Gallery of Underwater Photographs from Cuba

Gallery of Underwater Photographs from Cuba

Gallery of Underwater Photographs from Cuba

Cuba is such an intriguing country. Thanks to its economic situation, Cuban reefs are exposed to less environmental stress than others in the Gulf of Mexico. Also, active protection of some of the marine reserves ensures an abundance of large species unseen else in the Caribbean.

I can’t wait to visit Cuba again in March 2020!

Check the planned trips in my blog.

Join me on one of my trips and bring back your own photos!

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Gallery of Underwater Photographs from the Galapagos

Gallery of Underwater Photographs from the Galapagos

Gallery of Underwater Photographs from the Galapagos

I look forward to going to the enchanted archipelago again in the next few days, hoping for extraordinary encounters with the spectacular fauna of Galapagos.

Watch this space, new imagery coming soon!

In the meantime, check the stories from the islands in my blog.

Join me on one of my trips and bring back your own photos!

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What Does David Beckham Know About Whisky?

What Does David Beckham Know About Whisky?

What Does David Beckham Know About Whisky?

In 2014, the world-famous football striker lent his fame to whisky in a blue square bottle. Arguably an overpriced product seemed to be the vehicle for attracting new customers by shattering the perception of whisky as an old fashioned drink.

The Scotch Whisky Association reported yet another record-breaking year. In 2018, over two million people visited Scotch Whisky distilleries, and forty-one bottles were shipped overseas each second. Mr Beckham was onto something.

Wee Witchie, the smallest spirit still in the Mortlach Distillery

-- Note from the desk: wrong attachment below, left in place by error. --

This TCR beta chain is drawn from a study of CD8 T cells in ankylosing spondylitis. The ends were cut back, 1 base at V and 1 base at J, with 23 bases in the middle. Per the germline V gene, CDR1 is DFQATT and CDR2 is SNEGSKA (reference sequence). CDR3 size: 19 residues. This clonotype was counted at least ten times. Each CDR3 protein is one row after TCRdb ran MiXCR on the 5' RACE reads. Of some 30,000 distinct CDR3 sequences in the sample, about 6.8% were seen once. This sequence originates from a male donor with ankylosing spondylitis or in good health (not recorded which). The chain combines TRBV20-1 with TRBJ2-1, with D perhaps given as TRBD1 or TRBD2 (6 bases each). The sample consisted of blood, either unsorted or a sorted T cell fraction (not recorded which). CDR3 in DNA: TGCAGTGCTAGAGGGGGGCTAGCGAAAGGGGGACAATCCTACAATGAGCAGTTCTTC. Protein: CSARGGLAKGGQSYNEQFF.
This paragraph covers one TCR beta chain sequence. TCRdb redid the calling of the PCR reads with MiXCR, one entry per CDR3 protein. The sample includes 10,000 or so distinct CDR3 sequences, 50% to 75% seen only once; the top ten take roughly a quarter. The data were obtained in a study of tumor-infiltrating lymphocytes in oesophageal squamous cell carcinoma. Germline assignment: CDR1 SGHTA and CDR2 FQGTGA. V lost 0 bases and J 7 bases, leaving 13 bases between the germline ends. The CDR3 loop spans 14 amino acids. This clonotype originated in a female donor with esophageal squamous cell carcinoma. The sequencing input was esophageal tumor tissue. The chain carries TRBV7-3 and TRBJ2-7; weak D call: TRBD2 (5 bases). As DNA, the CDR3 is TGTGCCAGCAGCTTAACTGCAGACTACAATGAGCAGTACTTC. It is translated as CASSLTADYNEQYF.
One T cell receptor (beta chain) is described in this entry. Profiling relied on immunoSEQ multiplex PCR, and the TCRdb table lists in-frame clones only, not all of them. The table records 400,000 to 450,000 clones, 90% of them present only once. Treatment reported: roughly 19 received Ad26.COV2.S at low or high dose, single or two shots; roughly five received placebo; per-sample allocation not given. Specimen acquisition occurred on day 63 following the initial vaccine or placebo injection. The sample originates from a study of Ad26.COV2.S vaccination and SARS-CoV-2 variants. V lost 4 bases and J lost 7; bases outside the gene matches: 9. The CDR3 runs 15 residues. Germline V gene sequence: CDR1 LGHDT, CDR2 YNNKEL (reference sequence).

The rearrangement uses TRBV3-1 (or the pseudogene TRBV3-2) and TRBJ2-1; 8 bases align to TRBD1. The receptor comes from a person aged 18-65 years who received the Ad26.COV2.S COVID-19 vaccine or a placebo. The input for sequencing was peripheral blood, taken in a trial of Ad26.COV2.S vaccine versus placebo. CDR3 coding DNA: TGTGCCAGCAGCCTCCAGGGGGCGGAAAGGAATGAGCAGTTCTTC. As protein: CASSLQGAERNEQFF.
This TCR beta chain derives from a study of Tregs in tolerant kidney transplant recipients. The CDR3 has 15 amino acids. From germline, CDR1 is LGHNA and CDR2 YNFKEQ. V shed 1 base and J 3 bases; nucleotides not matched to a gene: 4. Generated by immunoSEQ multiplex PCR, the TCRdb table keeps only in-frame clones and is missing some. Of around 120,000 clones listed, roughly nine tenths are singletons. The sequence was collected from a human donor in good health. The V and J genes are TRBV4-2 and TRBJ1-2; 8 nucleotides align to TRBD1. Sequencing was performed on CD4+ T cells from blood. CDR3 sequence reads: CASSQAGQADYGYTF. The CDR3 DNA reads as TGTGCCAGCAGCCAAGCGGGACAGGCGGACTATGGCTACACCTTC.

Wee Witchie. The smallest still in the Mortlach Distillery.

Photograph © 2019 Josef Litt

Abandoned spaces…
We often visit abandoned or disused industrial spaces in the distilleries that are usually unavailable to the public.

Photograph © 2019 Josef Litt

So many people told me about their underwhelming experience with whisky. However, Scotch comes in many different styles and qualities. Some say there is whisky for everyone; one only needs to find it. Add the authentic heritage, craftsmanship, passion in whisky-making and here is a recipe for life-long enjoyment.

I hardly ever appreciated spirits as a drink and whisky was no exception. My own journey of acquired taste started ten years ago when I tried a smoky single malt distilled on the Isle of Islay. I stumbled onto the “my” whisky by pure coincidence. Over the years, I was lucky and privileged to help others to find their favourite style and appreciate Scotch Whisky in its diversity.

Some whiskies are smooth and smell after flowers, some are smoky and medicinal. Why is that? Best to find out directly from the makers!

“Too much of anything is bad, but too much good whiskey is barely enough.”
— Mark Twain

Laphroaig Distillery

An evening at the Laphroaig Distillery. Taken from a hired boat on the way from Isle of Jura to Port Ellen.

Photograph © 2015 Josef Litt

bottles of Scotch are shipped overseas each second

In the first half of this year, I took two groups of people to some of the distilleries in Scotland. The itinerary of the trips reflected the attendees’ knowledge and previous experience. With the group keen to learn the basics, we explored the differences in styles of whisky, we talked about the production process and how it affects the liquid in the bottle. We tasted a carefully selected variety of whiskies of the highest quality from all corners of Scotland before moving to the Isle of Islay for a couple of days of pure indulgence. There we enjoyed whiskies one cannot buy in shops, often straight from the casks in the distillery cellars.

We learnt about malting, mashing, fermentation, distillation and maturation. We found out how much the different barrels influenced the whisky inside, and we filled our own bottle with whisky of our choice comparing the liquid matured in various woods. Weather was lovely, and we had loads of fun.

 

A flying Scotsman in April weather

A flying Scotsman in April weather. Sudden weather change surprised us at the Glenfarclas distillery. Some attempted to fly off to a warmer place.

Photograph © 2019 Josef Litt

Tasting the “beer”.

Photograph © 2019 Josef Litt